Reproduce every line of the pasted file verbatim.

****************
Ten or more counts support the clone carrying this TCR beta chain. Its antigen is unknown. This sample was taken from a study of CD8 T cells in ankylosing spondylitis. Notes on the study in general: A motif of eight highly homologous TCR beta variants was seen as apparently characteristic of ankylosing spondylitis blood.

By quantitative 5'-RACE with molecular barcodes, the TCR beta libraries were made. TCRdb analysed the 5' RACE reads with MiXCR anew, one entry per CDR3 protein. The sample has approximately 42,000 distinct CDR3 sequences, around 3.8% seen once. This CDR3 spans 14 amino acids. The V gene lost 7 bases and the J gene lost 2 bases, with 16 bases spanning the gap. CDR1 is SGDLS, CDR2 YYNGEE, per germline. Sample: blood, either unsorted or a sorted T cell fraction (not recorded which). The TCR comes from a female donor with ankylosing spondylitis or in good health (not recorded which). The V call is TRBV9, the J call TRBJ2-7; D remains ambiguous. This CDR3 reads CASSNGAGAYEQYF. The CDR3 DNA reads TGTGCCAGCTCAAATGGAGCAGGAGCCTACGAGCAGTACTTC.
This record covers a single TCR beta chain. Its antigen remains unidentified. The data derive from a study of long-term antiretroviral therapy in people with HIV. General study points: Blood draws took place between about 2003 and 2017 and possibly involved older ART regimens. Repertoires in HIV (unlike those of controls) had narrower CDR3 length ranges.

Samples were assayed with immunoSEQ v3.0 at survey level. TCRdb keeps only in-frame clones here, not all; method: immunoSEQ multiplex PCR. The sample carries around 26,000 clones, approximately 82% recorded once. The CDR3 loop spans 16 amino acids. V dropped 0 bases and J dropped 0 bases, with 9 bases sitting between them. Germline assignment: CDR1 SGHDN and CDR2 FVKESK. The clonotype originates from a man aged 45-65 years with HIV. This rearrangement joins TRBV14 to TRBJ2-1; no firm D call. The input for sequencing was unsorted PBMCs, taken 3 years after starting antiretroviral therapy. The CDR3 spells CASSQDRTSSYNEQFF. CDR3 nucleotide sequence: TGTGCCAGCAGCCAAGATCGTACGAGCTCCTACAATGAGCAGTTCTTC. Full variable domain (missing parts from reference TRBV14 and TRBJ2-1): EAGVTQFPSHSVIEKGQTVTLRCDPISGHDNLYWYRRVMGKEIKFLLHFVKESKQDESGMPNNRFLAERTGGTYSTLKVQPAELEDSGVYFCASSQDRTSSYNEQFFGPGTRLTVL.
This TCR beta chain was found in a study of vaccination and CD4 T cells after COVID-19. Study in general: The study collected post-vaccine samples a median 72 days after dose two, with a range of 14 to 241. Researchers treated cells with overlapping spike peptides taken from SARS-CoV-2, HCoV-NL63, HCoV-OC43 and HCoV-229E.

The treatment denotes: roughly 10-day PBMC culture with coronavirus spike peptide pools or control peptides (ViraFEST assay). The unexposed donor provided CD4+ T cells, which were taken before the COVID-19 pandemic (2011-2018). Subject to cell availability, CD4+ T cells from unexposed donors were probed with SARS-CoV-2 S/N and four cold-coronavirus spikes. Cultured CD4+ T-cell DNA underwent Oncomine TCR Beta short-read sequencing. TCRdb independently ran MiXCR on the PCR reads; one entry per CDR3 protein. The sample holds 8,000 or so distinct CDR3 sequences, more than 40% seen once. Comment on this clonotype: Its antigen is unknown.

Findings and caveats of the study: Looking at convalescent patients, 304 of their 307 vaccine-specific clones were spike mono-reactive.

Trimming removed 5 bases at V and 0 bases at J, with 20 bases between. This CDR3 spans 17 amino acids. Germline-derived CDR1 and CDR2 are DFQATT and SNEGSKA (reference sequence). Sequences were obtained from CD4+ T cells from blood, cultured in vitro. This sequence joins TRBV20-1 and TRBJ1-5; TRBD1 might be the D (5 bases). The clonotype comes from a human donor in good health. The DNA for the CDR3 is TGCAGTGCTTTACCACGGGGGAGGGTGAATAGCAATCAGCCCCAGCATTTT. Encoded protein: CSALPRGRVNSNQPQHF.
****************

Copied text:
Ten or more counts support the clone carrying this TCR beta chain. Its antigen is unknown. This sample was taken from a study of CD8 T cells in ankylosing spondylitis. Notes on the study in general: A motif of eight highly homologous TCR beta variants was seen as apparently characteristic of ankylosing spondylitis blood.

By quantitative 5'-RACE with molecular barcodes, the TCR beta libraries were made. TCRdb analysed the 5' RACE reads with MiXCR anew, one entry per CDR3 protein. The sample has approximately 42,000 distinct CDR3 sequences, around 3.8% seen once. This CDR3 spans 14 amino acids. The V gene lost 7 bases and the J gene lost 2 bases, with 16 bases spanning the gap. CDR1 is SGDLS, CDR2 YYNGEE, per germline. Sample: blood, either unsorted or a sorted T cell fraction (not recorded which). The TCR comes from a female donor with ankylosing spondylitis or in good health (not recorded which). The V call is TRBV9, the J call TRBJ2-7; D remains ambiguous. This CDR3 reads CASSNGAGAYEQYF. The CDR3 DNA reads TGTGCCAGCTCAAATGGAGCAGGAGCCTACGAGCAGTACTTC.
This record covers a single TCR beta chain. Its antigen remains unidentified. The data derive from a study of long-term antiretroviral therapy in people with HIV. General study points: Blood draws took place between about 2003 and 2017 and possibly involved older ART regimens. Repertoires in HIV (unlike those of controls) had narrower CDR3 length ranges.

Samples were assayed with immunoSEQ v3.0 at survey level. TCRdb keeps only in-frame clones here, not all; method: immunoSEQ multiplex PCR. The sample carries around 26,000 clones, approximately 82% recorded once. The CDR3 loop spans 16 amino acids. V dropped 0 bases and J dropped 0 bases, with 9 bases sitting between them. Germline assignment: CDR1 SGHDN and CDR2 FVKESK. The clonotype originates from a man aged 45-65 years with HIV. This rearrangement joins TRBV14 to TRBJ2-1; no firm D call. The input for sequencing was unsorted PBMCs, taken 3 years after starting antiretroviral therapy. The CDR3 spells CASSQDRTSSYNEQFF. CDR3 nucleotide sequence: TGTGCCAGCAGCCAAGATCGTACGAGCTCCTACAATGAGCAGTTCTTC. Full variable domain (missing parts from reference TRBV14 and TRBJ2-1): EAGVTQFPSHSVIEKGQTVTLRCDPISGHDNLYWYRRVMGKEIKFLLHFVKESKQDESGMPNNRFLAERTGGTYSTLKVQPAELEDSGVYFCASSQDRTSSYNEQFFGPGTRLTVL.
This TCR beta chain was found in a study of vaccination and CD4 T cells after COVID-19. Study in general: The study collected post-vaccine samples a median 72 days after dose two, with a range of 14 to 241. Researchers treated cells with overlapping spike peptides taken from SARS-CoV-2, HCoV-NL63, HCoV-OC43 and HCoV-229E.

The treatment denotes: roughly 10-day PBMC culture with coronavirus spike peptide pools or control peptides (ViraFEST assay). The unexposed donor provided CD4+ T cells, which were taken before the COVID-19 pandemic (2011-2018). Subject to cell availability, CD4+ T cells from unexposed donors were probed with SARS-CoV-2 S/N and four cold-coronavirus spikes. Cultured CD4+ T-cell DNA underwent Oncomine TCR Beta short-read sequencing. TCRdb independently ran MiXCR on the PCR reads; one entry per CDR3 protein. The sample holds 8,000 or so distinct CDR3 sequences, more than 40% seen once. Comment on this clonotype: Its antigen is unknown.

Findings and caveats of the study: Looking at convalescent patients, 304 of their 307 vaccine-specific clones were spike mono-reactive.

Trimming removed 5 bases at V and 0 bases at J, with 20 bases between. This CDR3 spans 17 amino acids. Germline-derived CDR1 and CDR2 are DFQATT and SNEGSKA (reference sequence). Sequences were obtained from CD4+ T cells from blood, cultured in vitro. This sequence joins TRBV20-1 and TRBJ1-5; TRBD1 might be the D (5 bases). The clonotype comes from a human donor in good health. The DNA for the CDR3 is TGCAGTGCTTTACCACGGGGGAGGGTGAATAGCAATCAGCCCCAGCATTTT. Encoded protein: CSALPRGRVNSNQPQHF.